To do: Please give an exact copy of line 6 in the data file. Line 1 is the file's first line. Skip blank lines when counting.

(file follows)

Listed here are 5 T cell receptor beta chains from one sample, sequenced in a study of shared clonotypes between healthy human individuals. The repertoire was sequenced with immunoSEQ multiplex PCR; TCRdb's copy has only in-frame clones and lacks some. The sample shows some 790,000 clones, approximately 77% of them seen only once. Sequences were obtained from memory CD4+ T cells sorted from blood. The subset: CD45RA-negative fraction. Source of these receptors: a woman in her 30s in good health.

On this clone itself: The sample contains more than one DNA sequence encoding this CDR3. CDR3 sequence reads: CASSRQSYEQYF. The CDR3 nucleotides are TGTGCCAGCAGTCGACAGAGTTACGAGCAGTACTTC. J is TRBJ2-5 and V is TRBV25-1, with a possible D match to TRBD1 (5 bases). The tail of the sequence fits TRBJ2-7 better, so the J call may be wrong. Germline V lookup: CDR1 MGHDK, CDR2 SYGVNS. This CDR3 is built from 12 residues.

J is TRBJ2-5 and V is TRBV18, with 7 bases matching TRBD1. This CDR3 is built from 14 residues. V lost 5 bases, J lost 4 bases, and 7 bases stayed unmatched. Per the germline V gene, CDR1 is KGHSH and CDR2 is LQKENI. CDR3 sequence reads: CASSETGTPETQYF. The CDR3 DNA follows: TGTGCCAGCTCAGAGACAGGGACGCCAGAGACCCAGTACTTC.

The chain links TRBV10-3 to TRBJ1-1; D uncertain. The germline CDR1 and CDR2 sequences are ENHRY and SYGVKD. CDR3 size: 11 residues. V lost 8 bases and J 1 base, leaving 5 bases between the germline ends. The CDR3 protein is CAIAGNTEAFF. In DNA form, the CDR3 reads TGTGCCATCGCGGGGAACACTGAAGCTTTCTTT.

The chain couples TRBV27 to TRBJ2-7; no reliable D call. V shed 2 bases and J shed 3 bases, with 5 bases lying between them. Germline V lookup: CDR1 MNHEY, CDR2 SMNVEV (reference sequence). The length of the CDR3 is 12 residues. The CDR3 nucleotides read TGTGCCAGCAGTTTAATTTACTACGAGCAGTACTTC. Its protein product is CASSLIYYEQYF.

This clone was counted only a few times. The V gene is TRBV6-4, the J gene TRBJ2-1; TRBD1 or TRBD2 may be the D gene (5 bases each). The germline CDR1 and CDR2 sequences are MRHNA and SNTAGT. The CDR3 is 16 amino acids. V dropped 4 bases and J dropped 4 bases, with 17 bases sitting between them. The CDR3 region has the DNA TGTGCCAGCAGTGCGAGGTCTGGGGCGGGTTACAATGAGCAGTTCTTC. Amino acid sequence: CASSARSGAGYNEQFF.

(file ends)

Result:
This clone was counted only a few times. The V gene is TRBV6-4, the J gene TRBJ2-1; TRBD1 or TRBD2 may be the D gene (5 bases each). The germline CDR1 and CDR2 sequences are MRHNA and SNTAGT. The CDR3 is 16 amino acids. V dropped 4 bases and J dropped 4 bases, with 17 bases sitting between them. The CDR3 region has the DNA TGTGCCAGCAGTGCGAGGTCTGGGGCGGGTTACAATGAGCAGTTCTTC. Amino acid sequence: CASSARSGAGYNEQFF.